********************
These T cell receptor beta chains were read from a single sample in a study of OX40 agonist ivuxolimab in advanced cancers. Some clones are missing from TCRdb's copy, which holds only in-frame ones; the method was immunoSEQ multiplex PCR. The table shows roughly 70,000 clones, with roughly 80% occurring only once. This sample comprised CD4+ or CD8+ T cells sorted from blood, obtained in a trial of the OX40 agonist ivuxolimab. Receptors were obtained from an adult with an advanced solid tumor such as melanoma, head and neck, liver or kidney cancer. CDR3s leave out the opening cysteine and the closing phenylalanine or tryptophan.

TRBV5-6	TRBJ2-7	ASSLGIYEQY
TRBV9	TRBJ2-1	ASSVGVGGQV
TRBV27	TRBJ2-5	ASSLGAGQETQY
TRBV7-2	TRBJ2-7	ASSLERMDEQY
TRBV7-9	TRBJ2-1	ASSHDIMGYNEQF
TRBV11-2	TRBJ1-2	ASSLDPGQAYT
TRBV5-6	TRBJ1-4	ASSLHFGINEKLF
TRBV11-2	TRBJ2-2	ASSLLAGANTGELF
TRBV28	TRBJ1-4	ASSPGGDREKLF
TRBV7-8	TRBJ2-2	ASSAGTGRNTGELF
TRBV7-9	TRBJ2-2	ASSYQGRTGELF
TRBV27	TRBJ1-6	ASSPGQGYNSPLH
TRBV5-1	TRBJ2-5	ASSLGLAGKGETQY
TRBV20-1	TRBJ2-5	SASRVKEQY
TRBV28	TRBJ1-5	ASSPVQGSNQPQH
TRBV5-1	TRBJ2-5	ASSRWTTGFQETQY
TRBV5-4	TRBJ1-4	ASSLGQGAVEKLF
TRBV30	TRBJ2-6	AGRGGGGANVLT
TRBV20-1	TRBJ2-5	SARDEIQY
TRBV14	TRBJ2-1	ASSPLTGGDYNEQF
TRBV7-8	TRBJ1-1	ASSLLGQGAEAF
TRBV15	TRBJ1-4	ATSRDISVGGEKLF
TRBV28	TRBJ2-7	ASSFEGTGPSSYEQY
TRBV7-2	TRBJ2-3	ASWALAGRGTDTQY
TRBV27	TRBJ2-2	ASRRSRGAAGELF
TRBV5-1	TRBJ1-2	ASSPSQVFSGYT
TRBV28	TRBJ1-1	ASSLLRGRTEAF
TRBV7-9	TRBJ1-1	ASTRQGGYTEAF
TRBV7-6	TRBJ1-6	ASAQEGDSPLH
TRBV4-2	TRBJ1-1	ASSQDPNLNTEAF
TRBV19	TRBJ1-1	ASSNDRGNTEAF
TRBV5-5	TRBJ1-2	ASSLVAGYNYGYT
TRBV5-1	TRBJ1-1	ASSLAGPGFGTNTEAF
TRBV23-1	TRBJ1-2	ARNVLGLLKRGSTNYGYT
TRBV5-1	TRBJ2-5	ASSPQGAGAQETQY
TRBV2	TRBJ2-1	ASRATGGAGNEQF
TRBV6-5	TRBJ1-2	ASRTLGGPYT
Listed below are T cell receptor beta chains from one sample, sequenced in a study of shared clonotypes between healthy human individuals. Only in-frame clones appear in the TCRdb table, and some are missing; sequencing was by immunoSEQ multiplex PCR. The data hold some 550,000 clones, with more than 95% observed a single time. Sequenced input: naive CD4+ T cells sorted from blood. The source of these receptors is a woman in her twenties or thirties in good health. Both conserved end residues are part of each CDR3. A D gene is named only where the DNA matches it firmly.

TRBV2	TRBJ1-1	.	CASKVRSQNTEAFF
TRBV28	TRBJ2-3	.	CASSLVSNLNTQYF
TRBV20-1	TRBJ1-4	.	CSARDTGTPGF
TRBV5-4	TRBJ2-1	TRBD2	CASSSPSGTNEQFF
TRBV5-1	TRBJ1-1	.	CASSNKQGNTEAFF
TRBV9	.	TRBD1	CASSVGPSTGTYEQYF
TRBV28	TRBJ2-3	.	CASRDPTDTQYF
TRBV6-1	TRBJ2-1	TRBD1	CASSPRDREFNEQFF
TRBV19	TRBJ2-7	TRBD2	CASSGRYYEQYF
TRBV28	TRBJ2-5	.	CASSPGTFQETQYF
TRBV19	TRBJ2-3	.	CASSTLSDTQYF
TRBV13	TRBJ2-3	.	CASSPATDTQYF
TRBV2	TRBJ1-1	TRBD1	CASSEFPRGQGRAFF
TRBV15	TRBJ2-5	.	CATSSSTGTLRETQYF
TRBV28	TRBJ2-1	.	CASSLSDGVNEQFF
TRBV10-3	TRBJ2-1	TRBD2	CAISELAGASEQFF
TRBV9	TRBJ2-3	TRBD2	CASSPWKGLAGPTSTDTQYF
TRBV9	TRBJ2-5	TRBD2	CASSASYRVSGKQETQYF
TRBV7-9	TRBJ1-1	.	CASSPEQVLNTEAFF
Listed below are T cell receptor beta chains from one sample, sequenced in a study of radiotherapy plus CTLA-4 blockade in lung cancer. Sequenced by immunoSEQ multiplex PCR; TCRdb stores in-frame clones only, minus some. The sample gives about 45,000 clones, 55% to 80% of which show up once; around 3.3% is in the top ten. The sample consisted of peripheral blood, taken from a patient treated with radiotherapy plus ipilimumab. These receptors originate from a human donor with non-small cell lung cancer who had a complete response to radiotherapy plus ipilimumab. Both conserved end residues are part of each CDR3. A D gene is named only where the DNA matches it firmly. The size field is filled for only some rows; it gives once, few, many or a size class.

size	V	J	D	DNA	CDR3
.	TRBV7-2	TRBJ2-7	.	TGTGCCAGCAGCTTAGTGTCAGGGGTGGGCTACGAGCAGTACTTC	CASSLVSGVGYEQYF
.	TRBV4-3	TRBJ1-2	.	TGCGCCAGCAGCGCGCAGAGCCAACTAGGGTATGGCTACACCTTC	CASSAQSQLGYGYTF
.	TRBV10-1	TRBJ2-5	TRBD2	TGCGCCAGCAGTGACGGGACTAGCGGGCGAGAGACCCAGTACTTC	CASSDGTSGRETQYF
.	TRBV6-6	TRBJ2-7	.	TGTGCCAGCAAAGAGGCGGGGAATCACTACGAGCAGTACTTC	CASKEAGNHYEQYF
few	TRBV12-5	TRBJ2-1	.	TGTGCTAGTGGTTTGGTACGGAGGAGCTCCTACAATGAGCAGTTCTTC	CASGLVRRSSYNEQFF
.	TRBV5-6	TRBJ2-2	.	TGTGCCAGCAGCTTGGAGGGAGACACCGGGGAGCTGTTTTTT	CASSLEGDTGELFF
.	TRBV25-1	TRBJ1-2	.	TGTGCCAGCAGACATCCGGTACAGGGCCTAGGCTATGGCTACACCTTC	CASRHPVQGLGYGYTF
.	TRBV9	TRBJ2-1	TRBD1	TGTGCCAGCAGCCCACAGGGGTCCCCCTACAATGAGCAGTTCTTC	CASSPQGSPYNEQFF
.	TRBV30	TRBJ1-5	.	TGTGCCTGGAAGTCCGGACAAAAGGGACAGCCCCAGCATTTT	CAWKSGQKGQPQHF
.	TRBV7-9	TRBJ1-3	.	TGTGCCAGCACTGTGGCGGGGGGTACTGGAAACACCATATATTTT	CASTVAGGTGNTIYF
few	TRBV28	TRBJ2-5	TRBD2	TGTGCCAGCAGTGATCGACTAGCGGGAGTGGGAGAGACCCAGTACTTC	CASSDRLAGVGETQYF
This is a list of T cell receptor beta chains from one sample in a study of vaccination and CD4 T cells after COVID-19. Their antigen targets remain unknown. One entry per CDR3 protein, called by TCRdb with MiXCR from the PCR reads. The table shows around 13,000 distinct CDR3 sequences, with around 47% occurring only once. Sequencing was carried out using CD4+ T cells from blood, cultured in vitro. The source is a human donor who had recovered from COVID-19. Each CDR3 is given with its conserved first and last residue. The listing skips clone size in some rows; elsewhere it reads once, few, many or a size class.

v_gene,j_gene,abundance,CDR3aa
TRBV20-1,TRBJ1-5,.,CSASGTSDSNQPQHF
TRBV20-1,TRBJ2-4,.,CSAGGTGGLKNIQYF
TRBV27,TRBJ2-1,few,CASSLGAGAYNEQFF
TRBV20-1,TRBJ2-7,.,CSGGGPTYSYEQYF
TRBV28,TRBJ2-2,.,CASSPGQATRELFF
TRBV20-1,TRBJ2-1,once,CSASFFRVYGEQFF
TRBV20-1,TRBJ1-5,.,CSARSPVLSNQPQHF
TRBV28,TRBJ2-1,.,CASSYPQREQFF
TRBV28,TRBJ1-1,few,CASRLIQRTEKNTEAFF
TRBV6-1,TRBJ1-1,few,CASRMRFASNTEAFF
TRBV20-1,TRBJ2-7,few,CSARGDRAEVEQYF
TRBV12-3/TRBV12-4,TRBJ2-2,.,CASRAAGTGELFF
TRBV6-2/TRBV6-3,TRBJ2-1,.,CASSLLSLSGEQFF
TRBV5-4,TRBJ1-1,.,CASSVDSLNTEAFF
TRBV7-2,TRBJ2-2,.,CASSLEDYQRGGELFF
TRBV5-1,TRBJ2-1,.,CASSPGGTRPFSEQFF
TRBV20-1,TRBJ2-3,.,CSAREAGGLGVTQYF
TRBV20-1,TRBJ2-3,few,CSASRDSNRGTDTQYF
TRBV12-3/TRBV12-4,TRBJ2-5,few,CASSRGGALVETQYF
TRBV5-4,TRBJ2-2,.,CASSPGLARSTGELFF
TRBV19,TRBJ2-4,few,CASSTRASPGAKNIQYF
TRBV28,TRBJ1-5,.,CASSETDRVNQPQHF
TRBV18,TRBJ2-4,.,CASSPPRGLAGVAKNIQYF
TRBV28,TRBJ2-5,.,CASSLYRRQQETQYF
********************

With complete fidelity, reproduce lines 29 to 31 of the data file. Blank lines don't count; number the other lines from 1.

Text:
TRBV7-9	TRBJ1-1	ASTRQGGYTEAF
TRBV7-6	TRBJ1-6	ASAQEGDSPLH
TRBV4-2	TRBJ1-1	ASSQDPNLNTEAF